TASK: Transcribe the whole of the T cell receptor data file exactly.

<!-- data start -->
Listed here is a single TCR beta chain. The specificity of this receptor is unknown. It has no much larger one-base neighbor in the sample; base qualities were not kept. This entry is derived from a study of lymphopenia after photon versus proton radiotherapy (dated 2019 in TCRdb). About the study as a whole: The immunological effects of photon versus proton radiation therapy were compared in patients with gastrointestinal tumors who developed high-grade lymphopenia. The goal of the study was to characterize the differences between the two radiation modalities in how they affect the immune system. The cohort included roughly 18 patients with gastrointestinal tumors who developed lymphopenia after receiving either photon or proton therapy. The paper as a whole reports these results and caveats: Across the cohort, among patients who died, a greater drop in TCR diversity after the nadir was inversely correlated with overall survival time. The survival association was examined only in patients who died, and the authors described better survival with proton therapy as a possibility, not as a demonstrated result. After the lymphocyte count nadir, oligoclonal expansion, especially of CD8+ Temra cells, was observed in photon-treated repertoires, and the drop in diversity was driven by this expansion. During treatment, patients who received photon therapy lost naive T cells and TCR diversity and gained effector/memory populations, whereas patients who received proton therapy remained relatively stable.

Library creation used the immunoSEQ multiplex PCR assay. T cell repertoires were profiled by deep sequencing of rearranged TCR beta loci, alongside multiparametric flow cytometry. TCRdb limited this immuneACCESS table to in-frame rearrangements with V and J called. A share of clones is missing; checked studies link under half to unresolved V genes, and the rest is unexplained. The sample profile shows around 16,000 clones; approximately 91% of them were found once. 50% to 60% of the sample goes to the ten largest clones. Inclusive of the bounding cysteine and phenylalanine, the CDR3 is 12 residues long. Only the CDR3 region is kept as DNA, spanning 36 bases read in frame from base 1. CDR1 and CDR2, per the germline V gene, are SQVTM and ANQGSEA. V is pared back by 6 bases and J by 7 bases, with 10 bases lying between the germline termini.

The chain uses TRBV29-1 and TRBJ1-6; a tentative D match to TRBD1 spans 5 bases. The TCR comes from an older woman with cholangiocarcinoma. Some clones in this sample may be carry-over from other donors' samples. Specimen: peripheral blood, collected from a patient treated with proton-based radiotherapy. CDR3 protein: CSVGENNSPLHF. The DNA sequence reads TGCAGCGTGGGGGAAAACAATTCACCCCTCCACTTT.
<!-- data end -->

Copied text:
Listed here is a single TCR beta chain. The specificity of this receptor is unknown. It has no much larger one-base neighbor in the sample; base qualities were not kept. This entry is derived from a study of lymphopenia after photon versus proton radiotherapy (dated 2019 in TCRdb). About the study as a whole: The immunological effects of photon versus proton radiation therapy were compared in patients with gastrointestinal tumors who developed high-grade lymphopenia. The goal of the study was to characterize the differences between the two radiation modalities in how they affect the immune system. The cohort included roughly 18 patients with gastrointestinal tumors who developed lymphopenia after receiving either photon or proton therapy. The paper as a whole reports these results and caveats: Across the cohort, among patients who died, a greater drop in TCR diversity after the nadir was inversely correlated with overall survival time. The survival association was examined only in patients who died, and the authors described better survival with proton therapy as a possibility, not as a demonstrated result. After the lymphocyte count nadir, oligoclonal expansion, especially of CD8+ Temra cells, was observed in photon-treated repertoires, and the drop in diversity was driven by this expansion. During treatment, patients who received photon therapy lost naive T cells and TCR diversity and gained effector/memory populations, whereas patients who received proton therapy remained relatively stable.

Library creation used the immunoSEQ multiplex PCR assay. T cell repertoires were profiled by deep sequencing of rearranged TCR beta loci, alongside multiparametric flow cytometry. TCRdb limited this immuneACCESS table to in-frame rearrangements with V and J called. A share of clones is missing; checked studies link under half to unresolved V genes, and the rest is unexplained. The sample profile shows around 16,000 clones; approximately 91% of them were found once. 50% to 60% of the sample goes to the ten largest clones. Inclusive of the bounding cysteine and phenylalanine, the CDR3 is 12 residues long. Only the CDR3 region is kept as DNA, spanning 36 bases read in frame from base 1. CDR1 and CDR2, per the germline V gene, are SQVTM and ANQGSEA. V is pared back by 6 bases and J by 7 bases, with 10 bases lying between the germline termini.

The chain uses TRBV29-1 and TRBJ1-6; a tentative D match to TRBD1 spans 5 bases. The TCR comes from an older woman with cholangiocarcinoma. Some clones in this sample may be carry-over from other donors' samples. Specimen: peripheral blood, collected from a patient treated with proton-based radiotherapy. CDR3 protein: CSVGENNSPLHF. The DNA sequence reads TGCAGCGTGGGGGAAAACAATTCACCCCTCCACTTT.